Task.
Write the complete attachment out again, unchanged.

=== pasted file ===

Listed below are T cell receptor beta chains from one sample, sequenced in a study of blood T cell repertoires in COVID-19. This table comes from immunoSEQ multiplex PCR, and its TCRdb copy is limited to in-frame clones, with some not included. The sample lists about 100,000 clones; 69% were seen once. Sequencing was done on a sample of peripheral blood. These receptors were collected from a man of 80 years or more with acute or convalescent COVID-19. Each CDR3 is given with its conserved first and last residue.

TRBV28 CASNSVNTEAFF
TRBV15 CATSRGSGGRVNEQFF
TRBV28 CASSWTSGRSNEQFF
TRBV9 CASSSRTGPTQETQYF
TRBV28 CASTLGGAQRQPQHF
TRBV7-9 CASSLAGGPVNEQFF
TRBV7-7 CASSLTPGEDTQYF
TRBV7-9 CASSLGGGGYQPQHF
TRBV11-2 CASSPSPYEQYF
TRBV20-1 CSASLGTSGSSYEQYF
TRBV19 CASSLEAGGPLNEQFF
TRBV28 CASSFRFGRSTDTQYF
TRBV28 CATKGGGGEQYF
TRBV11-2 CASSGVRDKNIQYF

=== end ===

Listed below are T cell receptor beta chains from one sample, sequenced in a study of blood T cell repertoires in COVID-19. This table comes from immunoSEQ multiplex PCR, and its TCRdb copy is limited to in-frame clones, with some not included. The sample lists about 100,000 clones; 69% were seen once. Sequencing was done on a sample of peripheral blood. These receptors were collected from a man of 80 years or more with acute or convalescent COVID-19. Each CDR3 is given with its conserved first and last residue.

TRBV28 CASNSVNTEAFF
TRBV15 CATSRGSGGRVNEQFF
TRBV28 CASSWTSGRSNEQFF
TRBV9 CASSSRTGPTQETQYF
TRBV28 CASTLGGAQRQPQHF
TRBV7-9 CASSLAGGPVNEQFF
TRBV7-7 CASSLTPGEDTQYF
TRBV7-9 CASSLGGGGYQPQHF
TRBV11-2 CASSPSPYEQYF
TRBV20-1 CSASLGTSGSSYEQYF
TRBV19 CASSLEAGGPLNEQFF
TRBV28 CASSFRFGRSTDTQYF
TRBV28 CATKGGGGEQYF
TRBV11-2 CASSGVRDKNIQYF